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So here we are at bread number 25 in the book Bread baker's Apprentice: Pizza in the Neapolitan style. As you may have heard by now, my hubby is truly first generation Italiano, and so PIZZA is a serious topic for him. We have tried many pizzas all over our city, and there is only ONE place here in the US we go to get true pizza napoletano, and it's Antico Pizza. Having said all that, when this recipe came up, Nic was enthusiastic about trying to duplicate as close to the real thing at home. The verdict? Honestly, the pizzas were WAY better than average, but I think maybe my oven didn't get hot enough(it only heats up to 500 degrees). And also, my toppings were not too authentic either, maybe I should have tried to do some more authentic styles of pies. At any rate, I would say these pizza are definitely worth trying at home. If you have Mr Reinhart's book you can follow along on page 207 where he begins his introduction to how pizza is the perfect food,etc, but it is pretty interesting reading regarding how so many factors contribute to great pizza, but he believes in the power of the dough. I am not sure that is exactly what I believe, because at Antico Pizza they import all their ingredients from Italy, flour, salt, cheese, tomatoes, and other seasonings including their oregano, and I have to say, theirs is the closest we've had to REAL Italian Pizza.
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Mixed dough was on the slighty sticky side.

Reinhart tells us that the single biggest flaw in pizza making is that the pizza maker doesn't allow the dough a long rest in the refrigerator to release enzymes and improve gluten relaxation. So, after mixing the dough, I cut it into 6 pieces and formed them into balls and slipped them into the fridge.

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The next day, I took out 4 of the pizza balls (and froze the other two)and made small disks and then let those rest for about 2 hours. I then rolled them out into thin circular type shapes that looked very RUSTIC. Since toppings are endless, and Peter warns against using everything but the kitchen sink, we decided to top each pizza with a different assortment of ingredients. I think they look good enough to send to yeastspotting.

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Spinach, carmelized onions,feta, and pecorino in a tomato base
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fresh mozzarella,basil, anchovy paste and fresh cherry tomatoes
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Carmelized onions,pepperoni, and mozzarella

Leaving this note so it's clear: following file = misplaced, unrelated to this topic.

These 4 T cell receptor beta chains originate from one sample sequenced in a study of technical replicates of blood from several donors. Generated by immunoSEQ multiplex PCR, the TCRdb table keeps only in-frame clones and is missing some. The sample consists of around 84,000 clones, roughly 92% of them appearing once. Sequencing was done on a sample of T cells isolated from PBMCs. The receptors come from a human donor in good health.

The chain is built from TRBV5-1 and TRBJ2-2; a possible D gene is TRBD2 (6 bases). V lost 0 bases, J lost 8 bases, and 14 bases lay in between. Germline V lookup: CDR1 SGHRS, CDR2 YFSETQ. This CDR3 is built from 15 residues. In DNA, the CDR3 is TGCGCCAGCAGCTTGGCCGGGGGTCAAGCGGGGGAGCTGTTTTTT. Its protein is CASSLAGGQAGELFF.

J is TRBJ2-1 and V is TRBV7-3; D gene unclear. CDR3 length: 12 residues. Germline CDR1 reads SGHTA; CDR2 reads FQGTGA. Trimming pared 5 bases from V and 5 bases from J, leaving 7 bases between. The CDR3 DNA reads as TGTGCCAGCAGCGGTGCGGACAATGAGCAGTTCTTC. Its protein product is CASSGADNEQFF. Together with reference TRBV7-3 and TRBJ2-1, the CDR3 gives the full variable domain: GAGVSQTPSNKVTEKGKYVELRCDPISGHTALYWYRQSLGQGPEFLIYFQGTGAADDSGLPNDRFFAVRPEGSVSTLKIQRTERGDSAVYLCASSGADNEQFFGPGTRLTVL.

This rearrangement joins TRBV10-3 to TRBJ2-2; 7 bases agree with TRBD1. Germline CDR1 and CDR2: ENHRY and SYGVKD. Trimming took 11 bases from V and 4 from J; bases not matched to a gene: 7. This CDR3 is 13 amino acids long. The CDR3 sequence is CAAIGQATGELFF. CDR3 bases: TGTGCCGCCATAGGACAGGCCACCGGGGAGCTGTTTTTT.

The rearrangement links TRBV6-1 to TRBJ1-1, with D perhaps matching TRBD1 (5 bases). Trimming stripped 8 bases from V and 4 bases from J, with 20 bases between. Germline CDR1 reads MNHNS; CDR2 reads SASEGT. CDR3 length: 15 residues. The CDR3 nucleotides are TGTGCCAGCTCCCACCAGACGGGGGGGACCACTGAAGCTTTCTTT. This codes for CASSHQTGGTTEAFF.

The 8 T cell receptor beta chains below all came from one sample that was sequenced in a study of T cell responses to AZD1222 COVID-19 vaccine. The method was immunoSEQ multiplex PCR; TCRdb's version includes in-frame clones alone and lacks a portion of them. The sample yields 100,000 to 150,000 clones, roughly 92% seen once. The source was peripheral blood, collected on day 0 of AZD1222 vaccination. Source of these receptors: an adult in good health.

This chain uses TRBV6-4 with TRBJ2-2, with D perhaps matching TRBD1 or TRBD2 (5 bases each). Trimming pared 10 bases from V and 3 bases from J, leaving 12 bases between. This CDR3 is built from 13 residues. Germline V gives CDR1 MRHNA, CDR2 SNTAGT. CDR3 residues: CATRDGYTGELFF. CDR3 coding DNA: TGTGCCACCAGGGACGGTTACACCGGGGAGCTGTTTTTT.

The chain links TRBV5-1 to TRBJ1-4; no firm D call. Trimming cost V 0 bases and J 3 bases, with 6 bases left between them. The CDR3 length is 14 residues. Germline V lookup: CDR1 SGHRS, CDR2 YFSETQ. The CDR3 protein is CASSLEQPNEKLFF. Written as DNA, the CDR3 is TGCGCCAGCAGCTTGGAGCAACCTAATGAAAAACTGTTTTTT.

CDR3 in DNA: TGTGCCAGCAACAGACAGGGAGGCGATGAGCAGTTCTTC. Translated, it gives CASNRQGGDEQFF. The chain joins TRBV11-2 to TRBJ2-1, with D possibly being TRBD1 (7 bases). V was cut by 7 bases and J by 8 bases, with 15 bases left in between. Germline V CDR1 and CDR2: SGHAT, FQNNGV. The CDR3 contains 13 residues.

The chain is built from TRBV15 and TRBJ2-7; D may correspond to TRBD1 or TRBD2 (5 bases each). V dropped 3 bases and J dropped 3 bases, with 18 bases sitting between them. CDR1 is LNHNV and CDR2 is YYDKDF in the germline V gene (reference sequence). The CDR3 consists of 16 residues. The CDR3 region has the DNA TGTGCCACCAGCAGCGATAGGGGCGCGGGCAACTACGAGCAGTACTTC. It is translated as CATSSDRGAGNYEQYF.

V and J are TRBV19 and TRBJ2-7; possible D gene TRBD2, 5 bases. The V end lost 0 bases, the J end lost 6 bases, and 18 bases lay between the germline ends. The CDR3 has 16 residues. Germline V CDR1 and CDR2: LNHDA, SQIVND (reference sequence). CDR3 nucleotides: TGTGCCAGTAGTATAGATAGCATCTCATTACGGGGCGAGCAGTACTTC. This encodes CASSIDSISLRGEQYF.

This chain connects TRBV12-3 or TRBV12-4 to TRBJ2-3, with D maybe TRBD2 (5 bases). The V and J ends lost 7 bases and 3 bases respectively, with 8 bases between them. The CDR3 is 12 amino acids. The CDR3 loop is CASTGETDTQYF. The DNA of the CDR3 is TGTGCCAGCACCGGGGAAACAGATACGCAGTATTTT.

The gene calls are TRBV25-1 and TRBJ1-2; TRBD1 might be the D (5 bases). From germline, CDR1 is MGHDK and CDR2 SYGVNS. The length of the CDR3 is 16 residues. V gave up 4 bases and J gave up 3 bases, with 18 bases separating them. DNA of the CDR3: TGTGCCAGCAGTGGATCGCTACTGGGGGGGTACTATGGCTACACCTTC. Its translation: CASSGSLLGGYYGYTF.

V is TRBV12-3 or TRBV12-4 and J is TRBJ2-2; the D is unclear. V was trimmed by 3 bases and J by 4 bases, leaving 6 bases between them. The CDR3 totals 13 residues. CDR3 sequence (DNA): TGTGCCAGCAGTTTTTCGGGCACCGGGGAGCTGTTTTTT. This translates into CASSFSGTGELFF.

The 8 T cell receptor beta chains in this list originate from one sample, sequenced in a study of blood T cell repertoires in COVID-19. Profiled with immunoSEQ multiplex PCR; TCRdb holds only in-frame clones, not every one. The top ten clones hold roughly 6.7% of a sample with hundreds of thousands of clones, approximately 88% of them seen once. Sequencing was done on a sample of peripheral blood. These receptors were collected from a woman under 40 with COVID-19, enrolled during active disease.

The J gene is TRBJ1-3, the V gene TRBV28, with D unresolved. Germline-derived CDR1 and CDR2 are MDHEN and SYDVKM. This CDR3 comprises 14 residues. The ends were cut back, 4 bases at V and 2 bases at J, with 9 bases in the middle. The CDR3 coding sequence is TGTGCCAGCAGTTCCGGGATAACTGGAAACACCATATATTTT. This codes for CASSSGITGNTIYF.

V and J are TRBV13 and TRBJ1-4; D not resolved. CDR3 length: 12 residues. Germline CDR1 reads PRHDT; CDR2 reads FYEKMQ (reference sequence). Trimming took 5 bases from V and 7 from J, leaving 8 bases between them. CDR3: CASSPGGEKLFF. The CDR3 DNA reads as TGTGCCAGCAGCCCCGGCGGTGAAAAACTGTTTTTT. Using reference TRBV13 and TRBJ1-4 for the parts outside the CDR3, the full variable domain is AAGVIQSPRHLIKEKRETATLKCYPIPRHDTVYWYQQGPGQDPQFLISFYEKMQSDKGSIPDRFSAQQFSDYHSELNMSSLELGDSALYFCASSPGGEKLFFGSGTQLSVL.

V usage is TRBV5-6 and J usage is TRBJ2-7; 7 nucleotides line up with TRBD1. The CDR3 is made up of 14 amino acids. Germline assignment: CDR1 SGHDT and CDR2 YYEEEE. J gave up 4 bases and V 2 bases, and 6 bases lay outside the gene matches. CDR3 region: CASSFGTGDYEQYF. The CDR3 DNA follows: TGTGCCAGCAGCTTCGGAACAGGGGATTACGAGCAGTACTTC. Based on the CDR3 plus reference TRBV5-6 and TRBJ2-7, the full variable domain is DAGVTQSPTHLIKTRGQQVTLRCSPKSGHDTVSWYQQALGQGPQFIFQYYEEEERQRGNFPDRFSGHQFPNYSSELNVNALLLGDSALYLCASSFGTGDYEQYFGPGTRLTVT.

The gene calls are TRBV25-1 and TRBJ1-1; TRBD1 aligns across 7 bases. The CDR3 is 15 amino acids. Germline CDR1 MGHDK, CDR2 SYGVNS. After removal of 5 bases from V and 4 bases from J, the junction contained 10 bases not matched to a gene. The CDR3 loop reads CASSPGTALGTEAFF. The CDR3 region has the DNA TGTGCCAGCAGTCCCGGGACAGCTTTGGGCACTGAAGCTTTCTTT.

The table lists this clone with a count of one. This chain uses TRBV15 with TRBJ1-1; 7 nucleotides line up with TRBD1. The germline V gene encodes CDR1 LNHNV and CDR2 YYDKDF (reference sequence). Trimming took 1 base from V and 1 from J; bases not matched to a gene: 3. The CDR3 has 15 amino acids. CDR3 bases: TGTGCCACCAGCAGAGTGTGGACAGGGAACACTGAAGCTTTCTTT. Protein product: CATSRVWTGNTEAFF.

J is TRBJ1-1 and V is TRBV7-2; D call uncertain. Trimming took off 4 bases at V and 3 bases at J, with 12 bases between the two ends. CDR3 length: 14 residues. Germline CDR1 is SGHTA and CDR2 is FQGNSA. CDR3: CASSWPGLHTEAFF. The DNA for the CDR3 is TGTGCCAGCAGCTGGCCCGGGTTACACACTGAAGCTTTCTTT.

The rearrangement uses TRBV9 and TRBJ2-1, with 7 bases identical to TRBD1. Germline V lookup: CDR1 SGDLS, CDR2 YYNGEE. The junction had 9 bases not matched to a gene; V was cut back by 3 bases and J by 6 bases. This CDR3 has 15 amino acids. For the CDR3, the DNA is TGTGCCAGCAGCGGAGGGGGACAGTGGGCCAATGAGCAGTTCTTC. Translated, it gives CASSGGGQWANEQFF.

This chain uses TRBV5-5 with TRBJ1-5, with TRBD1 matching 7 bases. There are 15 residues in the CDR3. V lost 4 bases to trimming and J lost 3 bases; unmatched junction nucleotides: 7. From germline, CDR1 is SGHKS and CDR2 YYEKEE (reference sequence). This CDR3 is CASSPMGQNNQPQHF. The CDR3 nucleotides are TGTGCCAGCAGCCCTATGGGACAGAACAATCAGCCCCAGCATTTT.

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Spainach, Mushrooms, and fontina cheese
 


Comments

Barbara W in N. Florida
07/30/2010 10:27am

That was great. I love how you used different toppings on several pizzas. Great pictures too.

It's funny now to read about how dough can be much better with refrigeration. Long ago in my earlier baking years with just the Joy of Cooking to go by (which had I think two recipes that were overnight, refrigerated dough recipes) I searched and couldn't get advice about this and determined it was better to never refrigerate it. Now it's the rage and we can find out more easily how to make great breads!

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Sugar
07/31/2010 7:38pm

It's caramel and caramelize. Carmel is a mountain in what is now Israel.

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08/09/2010 5:47am

Sandra,
All your pizzas look super! Do you bake them on a stone? I think the key to a great pizza next to the freshest ingredients is the oven temperature.
I have made grilled pizza on the BBQ and it is out of this world. I will blog about next time I make it.
Your two previous breads look pretty amazing as well!

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Sandra
08/09/2010 9:05am

Barbara,
Thanks for stopping by. Yes, you are right-- the refrigeration technique seems to have been a sudden phenom, but it really does seem to make a difference. How wonderful to have access to such great info and be able to share it!

Sugar,
Caramelize it is, appreciate the grammar check.

Hi Oriana,
Yes, I did bake the pizzas on a stone, and I agree that oven temperature probably has a lot to do with the best crusts, but unfortunately, my home oven does not go over 500 degrees :(. I am sure you have had incredible pizza while you were over in Italy, though. I will look forward to reading your blog on the BBQ !

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